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Italian fugitive Battisti: Extradition from Brazil 'illegal'

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Italian fugitive Battisti: Extradition from Brazil 'illegal'
Italian extremist and writer Cesare Battisti at his home in Rio de Janeiro in 2007. Photo: Christophe Simon/AFP
11:01 CEST+02:00
Convicted killer-turned author Cesare Battisti believes his extradition to Italy from Brazil would be illegal and would endanger his life, he told AFP in an interview.

Battisti has been on the run for more than three decades but has lived freely in Brazil for the last few years.

He was arrested on October 4th near Brazil's border with Bolivia and later released, but Italy has made a new push for him to be sent back to face justice.

Battisti is wanted for his role in four murders attributed to Armed Proletarians for Communism, a far-left extremist group active in the 1970s.

Reports said Brazilian authorities were ready to end the protection accorded him under former president Luiz Inacio Lula da Silva.

"My extradition would be illegal," Battisti, 62, said in an email received late on Friday in response to questions from AFP.

Battisti cited a decree signed by Lula on the last day of his mandate in 2010. It rejected the Italian's extradition and "can no longer be revoked," the fugitive said.

Battisti also mentioned that he has a four-year-old Brazilian son.

Asked about his fears in the case of extradition, he replied: "torture and assassination."

He said there were numerous times when "I was threatened by police, by military, by politicians including the former minister (of defense) Ignazio La Russa from the government of Silvio Berlusconi."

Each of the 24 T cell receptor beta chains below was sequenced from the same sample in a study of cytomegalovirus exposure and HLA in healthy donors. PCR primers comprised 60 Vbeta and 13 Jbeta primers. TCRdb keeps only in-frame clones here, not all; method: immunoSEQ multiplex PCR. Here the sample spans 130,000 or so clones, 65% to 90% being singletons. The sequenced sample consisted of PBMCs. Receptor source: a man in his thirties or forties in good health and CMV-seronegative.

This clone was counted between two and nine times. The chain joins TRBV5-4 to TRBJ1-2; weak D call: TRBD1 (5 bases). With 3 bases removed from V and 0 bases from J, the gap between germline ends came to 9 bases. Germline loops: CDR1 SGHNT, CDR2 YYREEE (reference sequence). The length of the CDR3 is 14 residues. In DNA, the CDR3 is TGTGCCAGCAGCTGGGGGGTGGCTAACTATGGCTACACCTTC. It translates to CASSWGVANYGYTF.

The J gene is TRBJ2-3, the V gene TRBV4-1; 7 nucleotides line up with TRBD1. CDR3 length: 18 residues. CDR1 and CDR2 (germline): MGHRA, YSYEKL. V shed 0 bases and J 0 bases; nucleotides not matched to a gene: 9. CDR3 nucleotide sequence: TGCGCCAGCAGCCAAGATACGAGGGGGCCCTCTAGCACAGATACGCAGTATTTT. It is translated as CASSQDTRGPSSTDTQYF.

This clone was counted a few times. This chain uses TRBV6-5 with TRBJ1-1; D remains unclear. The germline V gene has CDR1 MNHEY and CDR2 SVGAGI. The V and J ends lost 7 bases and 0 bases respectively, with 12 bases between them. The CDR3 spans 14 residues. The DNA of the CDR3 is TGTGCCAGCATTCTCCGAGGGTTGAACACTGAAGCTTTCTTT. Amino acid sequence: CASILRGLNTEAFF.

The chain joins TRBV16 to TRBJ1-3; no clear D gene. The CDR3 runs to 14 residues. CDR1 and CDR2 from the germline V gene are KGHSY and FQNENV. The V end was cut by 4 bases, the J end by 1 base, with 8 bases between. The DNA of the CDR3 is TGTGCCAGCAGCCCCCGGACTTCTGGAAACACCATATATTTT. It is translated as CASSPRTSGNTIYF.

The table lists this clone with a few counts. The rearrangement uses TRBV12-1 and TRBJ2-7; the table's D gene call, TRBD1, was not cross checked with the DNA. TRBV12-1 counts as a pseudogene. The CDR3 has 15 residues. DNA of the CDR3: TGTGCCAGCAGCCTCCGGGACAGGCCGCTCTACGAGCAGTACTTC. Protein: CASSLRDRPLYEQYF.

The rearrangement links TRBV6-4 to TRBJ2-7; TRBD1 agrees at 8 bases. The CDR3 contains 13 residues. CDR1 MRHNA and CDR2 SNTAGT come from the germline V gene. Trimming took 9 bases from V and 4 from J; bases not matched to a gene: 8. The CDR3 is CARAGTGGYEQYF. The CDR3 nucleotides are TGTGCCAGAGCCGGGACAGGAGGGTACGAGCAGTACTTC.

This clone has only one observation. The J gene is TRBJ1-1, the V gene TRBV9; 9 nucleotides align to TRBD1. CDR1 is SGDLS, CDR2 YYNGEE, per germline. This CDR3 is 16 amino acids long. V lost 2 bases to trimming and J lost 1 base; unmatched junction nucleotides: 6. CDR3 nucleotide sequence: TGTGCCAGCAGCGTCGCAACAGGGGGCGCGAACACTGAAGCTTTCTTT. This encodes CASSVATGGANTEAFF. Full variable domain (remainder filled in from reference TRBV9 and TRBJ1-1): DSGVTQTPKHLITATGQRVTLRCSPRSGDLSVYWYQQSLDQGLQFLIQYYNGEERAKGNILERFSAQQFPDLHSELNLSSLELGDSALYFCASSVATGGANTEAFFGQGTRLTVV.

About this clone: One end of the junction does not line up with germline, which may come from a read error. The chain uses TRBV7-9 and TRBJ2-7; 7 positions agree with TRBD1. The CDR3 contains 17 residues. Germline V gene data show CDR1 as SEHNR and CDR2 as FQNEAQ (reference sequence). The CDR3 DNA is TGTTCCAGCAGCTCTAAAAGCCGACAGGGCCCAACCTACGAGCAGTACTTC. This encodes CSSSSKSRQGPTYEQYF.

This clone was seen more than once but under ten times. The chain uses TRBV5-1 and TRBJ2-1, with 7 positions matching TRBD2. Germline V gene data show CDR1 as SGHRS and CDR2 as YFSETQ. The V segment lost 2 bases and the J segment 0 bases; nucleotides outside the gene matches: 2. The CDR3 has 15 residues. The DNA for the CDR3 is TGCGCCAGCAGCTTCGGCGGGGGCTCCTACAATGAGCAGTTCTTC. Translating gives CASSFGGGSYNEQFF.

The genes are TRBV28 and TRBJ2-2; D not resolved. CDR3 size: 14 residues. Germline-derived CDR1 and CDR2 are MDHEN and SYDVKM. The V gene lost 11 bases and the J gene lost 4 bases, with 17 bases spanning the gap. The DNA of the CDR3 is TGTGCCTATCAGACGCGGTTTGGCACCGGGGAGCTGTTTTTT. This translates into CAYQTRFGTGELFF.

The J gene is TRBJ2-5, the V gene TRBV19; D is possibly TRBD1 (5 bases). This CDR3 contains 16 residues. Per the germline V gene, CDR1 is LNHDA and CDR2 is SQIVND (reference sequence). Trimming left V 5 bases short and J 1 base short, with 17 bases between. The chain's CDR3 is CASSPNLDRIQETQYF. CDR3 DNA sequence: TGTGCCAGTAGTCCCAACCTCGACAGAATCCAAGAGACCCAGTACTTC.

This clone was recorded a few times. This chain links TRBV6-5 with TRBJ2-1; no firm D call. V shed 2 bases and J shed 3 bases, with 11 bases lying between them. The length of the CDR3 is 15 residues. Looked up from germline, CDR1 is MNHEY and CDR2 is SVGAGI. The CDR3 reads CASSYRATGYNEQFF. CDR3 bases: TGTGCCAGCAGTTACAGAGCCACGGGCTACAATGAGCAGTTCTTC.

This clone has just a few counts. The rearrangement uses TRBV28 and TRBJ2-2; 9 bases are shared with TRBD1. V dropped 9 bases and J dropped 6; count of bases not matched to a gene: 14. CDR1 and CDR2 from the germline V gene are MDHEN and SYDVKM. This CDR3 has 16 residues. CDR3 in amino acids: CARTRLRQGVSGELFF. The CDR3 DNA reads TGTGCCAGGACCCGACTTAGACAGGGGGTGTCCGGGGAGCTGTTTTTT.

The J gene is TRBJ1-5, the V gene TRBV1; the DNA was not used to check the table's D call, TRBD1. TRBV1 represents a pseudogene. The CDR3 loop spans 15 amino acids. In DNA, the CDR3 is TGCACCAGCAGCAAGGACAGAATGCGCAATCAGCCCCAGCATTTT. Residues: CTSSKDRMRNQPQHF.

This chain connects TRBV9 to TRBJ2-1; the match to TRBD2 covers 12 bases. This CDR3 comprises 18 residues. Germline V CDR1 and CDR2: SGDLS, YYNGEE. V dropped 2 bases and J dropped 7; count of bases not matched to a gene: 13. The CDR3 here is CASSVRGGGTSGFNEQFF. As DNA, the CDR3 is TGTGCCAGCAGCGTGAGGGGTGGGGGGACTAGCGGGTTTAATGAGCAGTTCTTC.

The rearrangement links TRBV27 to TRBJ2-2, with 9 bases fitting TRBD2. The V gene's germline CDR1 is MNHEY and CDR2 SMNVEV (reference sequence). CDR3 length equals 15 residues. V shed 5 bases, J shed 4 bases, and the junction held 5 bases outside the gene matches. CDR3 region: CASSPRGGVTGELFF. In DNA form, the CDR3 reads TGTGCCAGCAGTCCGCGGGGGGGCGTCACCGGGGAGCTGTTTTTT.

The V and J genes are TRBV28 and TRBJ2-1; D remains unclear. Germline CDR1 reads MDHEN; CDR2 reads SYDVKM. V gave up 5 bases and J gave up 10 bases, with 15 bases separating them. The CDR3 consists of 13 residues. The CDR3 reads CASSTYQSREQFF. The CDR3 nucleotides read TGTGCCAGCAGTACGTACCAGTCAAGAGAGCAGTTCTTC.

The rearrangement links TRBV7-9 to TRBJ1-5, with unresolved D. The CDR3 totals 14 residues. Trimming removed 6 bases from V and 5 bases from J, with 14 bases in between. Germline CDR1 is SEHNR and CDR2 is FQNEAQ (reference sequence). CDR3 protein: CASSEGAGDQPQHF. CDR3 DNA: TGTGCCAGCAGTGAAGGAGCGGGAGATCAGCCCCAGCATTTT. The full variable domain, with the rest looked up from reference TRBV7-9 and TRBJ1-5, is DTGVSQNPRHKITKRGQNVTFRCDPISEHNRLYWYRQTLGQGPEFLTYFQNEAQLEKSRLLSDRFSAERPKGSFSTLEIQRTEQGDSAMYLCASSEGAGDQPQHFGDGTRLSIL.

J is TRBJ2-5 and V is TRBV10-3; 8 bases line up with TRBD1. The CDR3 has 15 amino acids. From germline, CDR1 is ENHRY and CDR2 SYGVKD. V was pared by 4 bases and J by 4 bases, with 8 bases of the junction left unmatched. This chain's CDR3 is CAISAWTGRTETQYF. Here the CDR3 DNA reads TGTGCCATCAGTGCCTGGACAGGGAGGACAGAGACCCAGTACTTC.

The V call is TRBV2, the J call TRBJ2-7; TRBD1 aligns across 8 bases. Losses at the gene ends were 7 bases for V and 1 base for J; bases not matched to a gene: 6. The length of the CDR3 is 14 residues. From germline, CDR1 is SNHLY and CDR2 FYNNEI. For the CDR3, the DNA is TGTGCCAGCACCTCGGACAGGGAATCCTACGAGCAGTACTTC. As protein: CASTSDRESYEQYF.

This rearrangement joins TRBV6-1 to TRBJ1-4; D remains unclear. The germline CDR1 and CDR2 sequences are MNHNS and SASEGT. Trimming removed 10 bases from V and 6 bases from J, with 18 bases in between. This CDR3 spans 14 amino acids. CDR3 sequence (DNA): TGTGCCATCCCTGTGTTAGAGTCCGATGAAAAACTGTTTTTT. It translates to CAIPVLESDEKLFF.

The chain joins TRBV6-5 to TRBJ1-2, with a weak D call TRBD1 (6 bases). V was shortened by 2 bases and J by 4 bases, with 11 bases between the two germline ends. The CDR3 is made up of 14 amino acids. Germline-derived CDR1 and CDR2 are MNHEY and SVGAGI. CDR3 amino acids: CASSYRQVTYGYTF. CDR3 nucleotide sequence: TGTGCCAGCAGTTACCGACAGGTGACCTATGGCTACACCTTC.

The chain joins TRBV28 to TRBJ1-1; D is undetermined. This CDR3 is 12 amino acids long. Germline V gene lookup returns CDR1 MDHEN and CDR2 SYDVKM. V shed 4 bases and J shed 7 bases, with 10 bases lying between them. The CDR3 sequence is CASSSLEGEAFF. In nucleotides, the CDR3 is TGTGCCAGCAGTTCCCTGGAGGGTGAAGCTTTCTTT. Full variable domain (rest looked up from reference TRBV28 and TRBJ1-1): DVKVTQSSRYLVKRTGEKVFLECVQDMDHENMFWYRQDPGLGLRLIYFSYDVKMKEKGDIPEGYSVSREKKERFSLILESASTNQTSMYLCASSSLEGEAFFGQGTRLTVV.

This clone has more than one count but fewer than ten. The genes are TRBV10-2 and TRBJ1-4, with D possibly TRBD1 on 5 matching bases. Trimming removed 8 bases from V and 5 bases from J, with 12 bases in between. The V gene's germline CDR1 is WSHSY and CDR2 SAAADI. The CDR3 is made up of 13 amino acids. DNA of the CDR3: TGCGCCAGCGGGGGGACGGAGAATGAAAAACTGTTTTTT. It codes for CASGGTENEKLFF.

Convicted in 1979 of being a member of an armed gang, Battisti escaped from a prison near Rome two years later and fled to France via Mexico.

He was subsequently convicted in absentia of having personally killed two members of Italy's police forces, taking part in the murder of a butcher, and having helped plan the slaying of a jeweler who died in a shoot-out which left his 14-year-old son in a wheelchair.

He admits to having been part of an armed revolutionary group but denies responsibility for any deaths.

Having published several critically acclaimed novels, he described himself in a 2011 interview as a reformed man.

France was on the verge of handing Battisti back in 2004 when he skipped bail and fled to Brazil, where he lived clandestinely until his 2007 arrest in Rio de Janeiro.

'Years of Lead'

He then spent four years in custody while his fate was debated by politicians and the courts.

Lula's January 31st, 2010 decree that Battisti should not be returned to Italy was upheld the following year by Brazil's supreme court.

He was freed, sparking outrage in Italy.

Police stopped him two weeks ago at the Bolivian border, allegedly with cash worth several thousand dollars -- more than is permissible to carry in Brazil.

A judge who ordered him initially detained said it appeared Battisti wanted to flee out of fear of extradition.

Battisti accuses authorities of laying a trap for him.

He said he was with two friends and that together their cash fell within the allowable limit.

"There was no crime," said Battisti, describing it as a shopping trip.

Rome has repeatedly sought the extradition of Battisti, a symbol of Italy's "Years of Lead" which saw political bombings, kidnappings and killings by extreme left and right groups in the 1970s and early 1980s.

Brazil's President Michel Temer is believed to be favorable to extradition, but prefers to wait for a final decision by Brazil's Supreme Court, according to sources at the presidency.

Battisti, however, expressed confidence that the court will rule in his favour when it considers his case, likely on October 24th.

One of the court's judges, Luiz Fux, has blocked any extradition before then.

Battisti estimated the chances that he will be returned to Italy at "less than 50 percent."

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